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Saudi-led mission uncovers the secrets of the deep

Researchers had two sightings of a giant squid and discovered the world’s most northerly deep-sea brine pool.
Researchers had two sightings of a giant squid and discovered the world’s most northerly deep-sea brine pool.
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15 Oct 2021 01:10:47 GMT9
15 Oct 2021 01:10:47 GMT9
  • Six-week Red Sea research expedition finds eight undocumented species and ocean pinnacle 635m high

Rawan Radwan

JEDDAH: As long ago as biblical times, humans were fascinated by the waters of the Red Sea. Even now we continue to probe its depths in an attempt to unlock its mysteries and secrets, and learn more about its unique marine environment.

The most recent research project, a six-week expedition in the sea’s northeastern waters, revealed a few mind-boggling surprises.

In October, a crew of 30 boarded the OceanXplorer1, an exploration, research and media vessel described as the most advanced of its kind. The renowned scientists, oceanographers and researchers included experts from the NEOM megacity project, Saudi Ministry of Environment, Water and Agriculture, King Fahd University of Petroleum and Minerals, King Abdullah University of Science and Technology and National Geographic.

They spent in excess of 960 hours mapping more than 1,500 square kilometers of seabed. Not only will their discoveries help to advance knowledge of marine biology, they uncovered new and unexpected information that could change our understanding of the natural world.

Paul Marshall, NEOM’s chief environment officer, is clearly impressed by the pristine waters and largely undisturbed marine life off the coast of the Saudi megacity development. He has worked for more than 30 years on marine environmental projects, including the restoration of coral reefs and innovations in conservation practices.

He told Arab News he realized immediately that there are a lot of undiscovered opportunities in the Red Sea, and “the Kingdom is custodian to an incredible part of the world’s marine environment.”

Working in partnership with ocean exploration initiative OceanX and other researchers, the Red Sea expedition began during a particularly challenging time, in the midst of a global pandemic. But that was just one of the challenges.

For example, the OceanXplorer’s manned deep sea exploration vessels are the most advanced of their kind. They can operate at depths of up to 1,000 meters but in most parts of the world water temperature drops sharply at such depths. In the relatively shallow Red Sea the temperature only drops to about 20 degrees Celsius, which limited the depth at which the submersibles could operate to about 700 meters.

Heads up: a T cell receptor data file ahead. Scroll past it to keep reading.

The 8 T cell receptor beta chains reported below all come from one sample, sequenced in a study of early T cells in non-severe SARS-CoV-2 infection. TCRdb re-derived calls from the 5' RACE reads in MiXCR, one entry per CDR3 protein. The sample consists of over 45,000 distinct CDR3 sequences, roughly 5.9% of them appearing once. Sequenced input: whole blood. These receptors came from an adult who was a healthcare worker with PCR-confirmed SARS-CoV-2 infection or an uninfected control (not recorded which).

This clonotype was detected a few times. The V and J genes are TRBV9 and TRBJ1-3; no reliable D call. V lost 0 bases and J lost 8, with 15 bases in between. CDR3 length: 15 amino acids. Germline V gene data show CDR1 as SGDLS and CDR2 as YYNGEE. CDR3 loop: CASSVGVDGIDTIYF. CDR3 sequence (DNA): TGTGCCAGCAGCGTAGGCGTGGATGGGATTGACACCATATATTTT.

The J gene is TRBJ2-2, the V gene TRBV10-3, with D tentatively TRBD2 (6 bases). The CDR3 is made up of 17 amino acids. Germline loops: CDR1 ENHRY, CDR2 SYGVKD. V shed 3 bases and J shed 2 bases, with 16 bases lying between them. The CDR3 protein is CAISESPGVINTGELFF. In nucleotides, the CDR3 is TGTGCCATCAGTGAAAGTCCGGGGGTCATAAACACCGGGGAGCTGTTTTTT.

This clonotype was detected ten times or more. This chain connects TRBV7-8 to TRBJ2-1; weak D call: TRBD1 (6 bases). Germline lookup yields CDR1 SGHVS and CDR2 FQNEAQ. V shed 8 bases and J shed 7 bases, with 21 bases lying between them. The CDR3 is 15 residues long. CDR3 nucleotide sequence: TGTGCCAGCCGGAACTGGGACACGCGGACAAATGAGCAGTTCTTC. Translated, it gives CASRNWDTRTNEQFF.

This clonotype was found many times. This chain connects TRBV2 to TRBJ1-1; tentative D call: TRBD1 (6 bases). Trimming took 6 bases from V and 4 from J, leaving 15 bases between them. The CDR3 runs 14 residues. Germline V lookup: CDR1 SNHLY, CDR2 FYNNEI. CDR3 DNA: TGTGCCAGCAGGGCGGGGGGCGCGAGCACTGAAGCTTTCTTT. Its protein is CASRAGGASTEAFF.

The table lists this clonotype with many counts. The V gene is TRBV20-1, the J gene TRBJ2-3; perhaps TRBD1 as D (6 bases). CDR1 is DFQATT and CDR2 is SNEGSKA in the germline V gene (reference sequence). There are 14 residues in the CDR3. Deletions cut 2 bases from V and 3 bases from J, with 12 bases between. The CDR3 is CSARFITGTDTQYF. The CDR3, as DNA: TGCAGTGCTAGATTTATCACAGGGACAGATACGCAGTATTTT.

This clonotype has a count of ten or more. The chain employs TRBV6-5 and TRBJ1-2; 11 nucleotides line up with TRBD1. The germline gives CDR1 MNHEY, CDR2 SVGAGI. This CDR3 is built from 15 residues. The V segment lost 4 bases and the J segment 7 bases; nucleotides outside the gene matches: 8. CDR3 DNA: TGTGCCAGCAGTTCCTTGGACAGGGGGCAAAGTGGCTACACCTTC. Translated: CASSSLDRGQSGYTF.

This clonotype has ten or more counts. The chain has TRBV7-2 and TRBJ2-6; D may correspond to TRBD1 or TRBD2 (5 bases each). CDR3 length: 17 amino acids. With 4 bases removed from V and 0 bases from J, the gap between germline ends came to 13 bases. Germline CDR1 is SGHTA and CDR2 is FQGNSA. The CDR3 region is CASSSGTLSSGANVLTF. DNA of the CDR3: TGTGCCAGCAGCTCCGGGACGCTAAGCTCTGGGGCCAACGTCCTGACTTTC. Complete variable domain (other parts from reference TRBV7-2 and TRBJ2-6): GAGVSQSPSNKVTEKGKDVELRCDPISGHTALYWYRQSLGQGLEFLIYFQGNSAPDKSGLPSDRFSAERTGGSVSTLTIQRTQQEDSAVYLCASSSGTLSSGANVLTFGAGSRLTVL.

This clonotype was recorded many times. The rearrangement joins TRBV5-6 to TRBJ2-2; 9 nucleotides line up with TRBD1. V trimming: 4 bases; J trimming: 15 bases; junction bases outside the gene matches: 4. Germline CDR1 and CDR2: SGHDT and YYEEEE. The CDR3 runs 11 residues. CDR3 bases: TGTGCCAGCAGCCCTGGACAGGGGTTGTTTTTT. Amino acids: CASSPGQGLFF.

At one spot, they found a big surprise waiting for them. The team believes the remote-operated vehicle spotted a mystery large squid on three occasions at a depth of about 650 meters near a sunken ferry that might be its home.

“We know from its proximity to the ship that we saw a huge squid, around six-to-eight meters long,” said Marshall. “There aren’t many squids that big — but nobody’s ever seen a giant squid in the Red Sea.

“If it is the giant squid, they’ve only ever been filmed underwater twice before. And if it’s not the giant squid, then it’s some other species not known from this area. So we don’t know exactly what it is, but we do know it is hugely exciting.”

The team made many other discoveries, including: a 635-meter high pinnacle (pillar-like elevations that rise from the seafloor); one of the northernmost deep-sea brine pools (pools of water on the seabed with much higher salinity than the surrounding ocean); a new crack caused by shifting tectonic plates; and three shipwrecks.

The team also studied so-called “super corals,” which have intrigued scientists for some time. The term refers to species of coral that appear to be particularly resilient to environmental shifts, such as those caused by climate change.

Ameer Abdulla Eweida, director of the Marine Conservation Program at NEOM, was the expedition’s coordinator and chief scientist. He has worked extensively worldwide in the field of marine and coral reef conservation science, and managing the effects of human activity, including pollution, on these vulnerable habitats.

NEOM’s unique Red Sea habitat includes some of the most heat-tolerant coral in the world.

“One of the holy grails of coral science is to understand the evolutionary, biological and oceanographic factors that give these corals the ability to tolerate heat extremes and make them super corals,” said Eweida.

“NEOM’s Red Sea coral reefs have evolved over thousands of years towards a natural tolerance and resilience to high temperatures, and if managed and protected well — and because of their unique traits — they will have a high chance of surviving the effects of global climate change and the warming of the seas,” said Eweida.

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